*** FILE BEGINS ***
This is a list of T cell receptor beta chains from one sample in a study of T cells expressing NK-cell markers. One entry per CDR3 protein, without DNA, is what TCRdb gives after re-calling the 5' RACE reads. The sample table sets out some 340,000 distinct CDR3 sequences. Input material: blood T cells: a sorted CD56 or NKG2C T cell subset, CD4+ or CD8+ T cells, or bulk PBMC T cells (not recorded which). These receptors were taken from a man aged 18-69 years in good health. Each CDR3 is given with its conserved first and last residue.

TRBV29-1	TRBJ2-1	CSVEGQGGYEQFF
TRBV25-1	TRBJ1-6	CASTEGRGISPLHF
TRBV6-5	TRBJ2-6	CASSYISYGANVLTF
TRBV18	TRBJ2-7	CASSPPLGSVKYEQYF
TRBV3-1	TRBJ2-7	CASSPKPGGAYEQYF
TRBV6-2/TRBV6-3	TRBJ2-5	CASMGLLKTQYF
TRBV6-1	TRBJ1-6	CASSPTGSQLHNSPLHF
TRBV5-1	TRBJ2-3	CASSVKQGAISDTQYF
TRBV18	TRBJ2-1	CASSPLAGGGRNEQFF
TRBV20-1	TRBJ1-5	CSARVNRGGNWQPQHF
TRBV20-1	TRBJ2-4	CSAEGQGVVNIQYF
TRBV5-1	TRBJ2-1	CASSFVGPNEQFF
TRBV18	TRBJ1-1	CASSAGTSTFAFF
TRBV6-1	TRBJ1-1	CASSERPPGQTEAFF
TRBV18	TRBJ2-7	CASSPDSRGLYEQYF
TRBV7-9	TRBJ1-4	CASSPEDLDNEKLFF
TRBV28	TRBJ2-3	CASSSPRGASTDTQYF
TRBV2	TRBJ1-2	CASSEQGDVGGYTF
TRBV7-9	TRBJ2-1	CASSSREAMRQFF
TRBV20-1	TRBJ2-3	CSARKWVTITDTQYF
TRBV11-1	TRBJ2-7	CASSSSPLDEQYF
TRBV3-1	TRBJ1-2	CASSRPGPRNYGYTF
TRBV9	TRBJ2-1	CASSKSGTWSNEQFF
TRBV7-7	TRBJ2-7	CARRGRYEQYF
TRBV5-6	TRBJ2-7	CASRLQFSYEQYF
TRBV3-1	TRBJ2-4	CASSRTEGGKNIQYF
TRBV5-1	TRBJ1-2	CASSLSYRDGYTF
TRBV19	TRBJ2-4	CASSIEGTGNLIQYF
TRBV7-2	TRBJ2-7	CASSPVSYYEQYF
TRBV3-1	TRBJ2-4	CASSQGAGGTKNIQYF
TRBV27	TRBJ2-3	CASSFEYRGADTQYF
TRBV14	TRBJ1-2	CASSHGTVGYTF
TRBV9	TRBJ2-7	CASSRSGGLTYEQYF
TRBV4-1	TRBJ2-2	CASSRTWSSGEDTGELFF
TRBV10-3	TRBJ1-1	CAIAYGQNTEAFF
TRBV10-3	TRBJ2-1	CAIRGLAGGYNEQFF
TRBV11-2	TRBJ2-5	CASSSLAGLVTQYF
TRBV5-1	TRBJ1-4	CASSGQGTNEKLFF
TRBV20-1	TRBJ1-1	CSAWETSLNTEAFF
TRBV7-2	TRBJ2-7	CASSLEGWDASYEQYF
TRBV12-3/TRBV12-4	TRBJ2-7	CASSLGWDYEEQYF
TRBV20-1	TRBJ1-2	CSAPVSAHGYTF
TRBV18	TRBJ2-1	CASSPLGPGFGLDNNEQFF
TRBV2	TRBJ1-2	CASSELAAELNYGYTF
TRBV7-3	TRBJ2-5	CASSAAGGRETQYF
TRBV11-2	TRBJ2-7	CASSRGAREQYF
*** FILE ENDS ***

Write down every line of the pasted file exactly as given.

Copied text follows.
This is a list of T cell receptor beta chains from one sample in a study of T cells expressing NK-cell markers. One entry per CDR3 protein, without DNA, is what TCRdb gives after re-calling the 5' RACE reads. The sample table sets out some 340,000 distinct CDR3 sequences. Input material: blood T cells: a sorted CD56 or NKG2C T cell subset, CD4+ or CD8+ T cells, or bulk PBMC T cells (not recorded which). These receptors were taken from a man aged 18-69 years in good health. Each CDR3 is given with its conserved first and last residue.

TRBV29-1	TRBJ2-1	CSVEGQGGYEQFF
TRBV25-1	TRBJ1-6	CASTEGRGISPLHF
TRBV6-5	TRBJ2-6	CASSYISYGANVLTF
TRBV18	TRBJ2-7	CASSPPLGSVKYEQYF
TRBV3-1	TRBJ2-7	CASSPKPGGAYEQYF
TRBV6-2/TRBV6-3	TRBJ2-5	CASMGLLKTQYF
TRBV6-1	TRBJ1-6	CASSPTGSQLHNSPLHF
TRBV5-1	TRBJ2-3	CASSVKQGAISDTQYF
TRBV18	TRBJ2-1	CASSPLAGGGRNEQFF
TRBV20-1	TRBJ1-5	CSARVNRGGNWQPQHF
TRBV20-1	TRBJ2-4	CSAEGQGVVNIQYF
TRBV5-1	TRBJ2-1	CASSFVGPNEQFF
TRBV18	TRBJ1-1	CASSAGTSTFAFF
TRBV6-1	TRBJ1-1	CASSERPPGQTEAFF
TRBV18	TRBJ2-7	CASSPDSRGLYEQYF
TRBV7-9	TRBJ1-4	CASSPEDLDNEKLFF
TRBV28	TRBJ2-3	CASSSPRGASTDTQYF
TRBV2	TRBJ1-2	CASSEQGDVGGYTF
TRBV7-9	TRBJ2-1	CASSSREAMRQFF
TRBV20-1	TRBJ2-3	CSARKWVTITDTQYF
TRBV11-1	TRBJ2-7	CASSSSPLDEQYF
TRBV3-1	TRBJ1-2	CASSRPGPRNYGYTF
TRBV9	TRBJ2-1	CASSKSGTWSNEQFF
TRBV7-7	TRBJ2-7	CARRGRYEQYF
TRBV5-6	TRBJ2-7	CASRLQFSYEQYF
TRBV3-1	TRBJ2-4	CASSRTEGGKNIQYF
TRBV5-1	TRBJ1-2	CASSLSYRDGYTF
TRBV19	TRBJ2-4	CASSIEGTGNLIQYF
TRBV7-2	TRBJ2-7	CASSPVSYYEQYF
TRBV3-1	TRBJ2-4	CASSQGAGGTKNIQYF
TRBV27	TRBJ2-3	CASSFEYRGADTQYF
TRBV14	TRBJ1-2	CASSHGTVGYTF
TRBV9	TRBJ2-7	CASSRSGGLTYEQYF
TRBV4-1	TRBJ2-2	CASSRTWSSGEDTGELFF
TRBV10-3	TRBJ1-1	CAIAYGQNTEAFF
TRBV10-3	TRBJ2-1	CAIRGLAGGYNEQFF
TRBV11-2	TRBJ2-5	CASSSLAGLVTQYF
TRBV5-1	TRBJ1-4	CASSGQGTNEKLFF
TRBV20-1	TRBJ1-1	CSAWETSLNTEAFF
TRBV7-2	TRBJ2-7	CASSLEGWDASYEQYF
TRBV12-3/TRBV12-4	TRBJ2-7	CASSLGWDYEEQYF
TRBV20-1	TRBJ1-2	CSAPVSAHGYTF
TRBV18	TRBJ2-1	CASSPLGPGFGLDNNEQFF
TRBV2	TRBJ1-2	CASSELAAELNYGYTF
TRBV7-3	TRBJ2-5	CASSAAGGRETQYF
TRBV11-2	TRBJ2-7	CASSRGAREQYF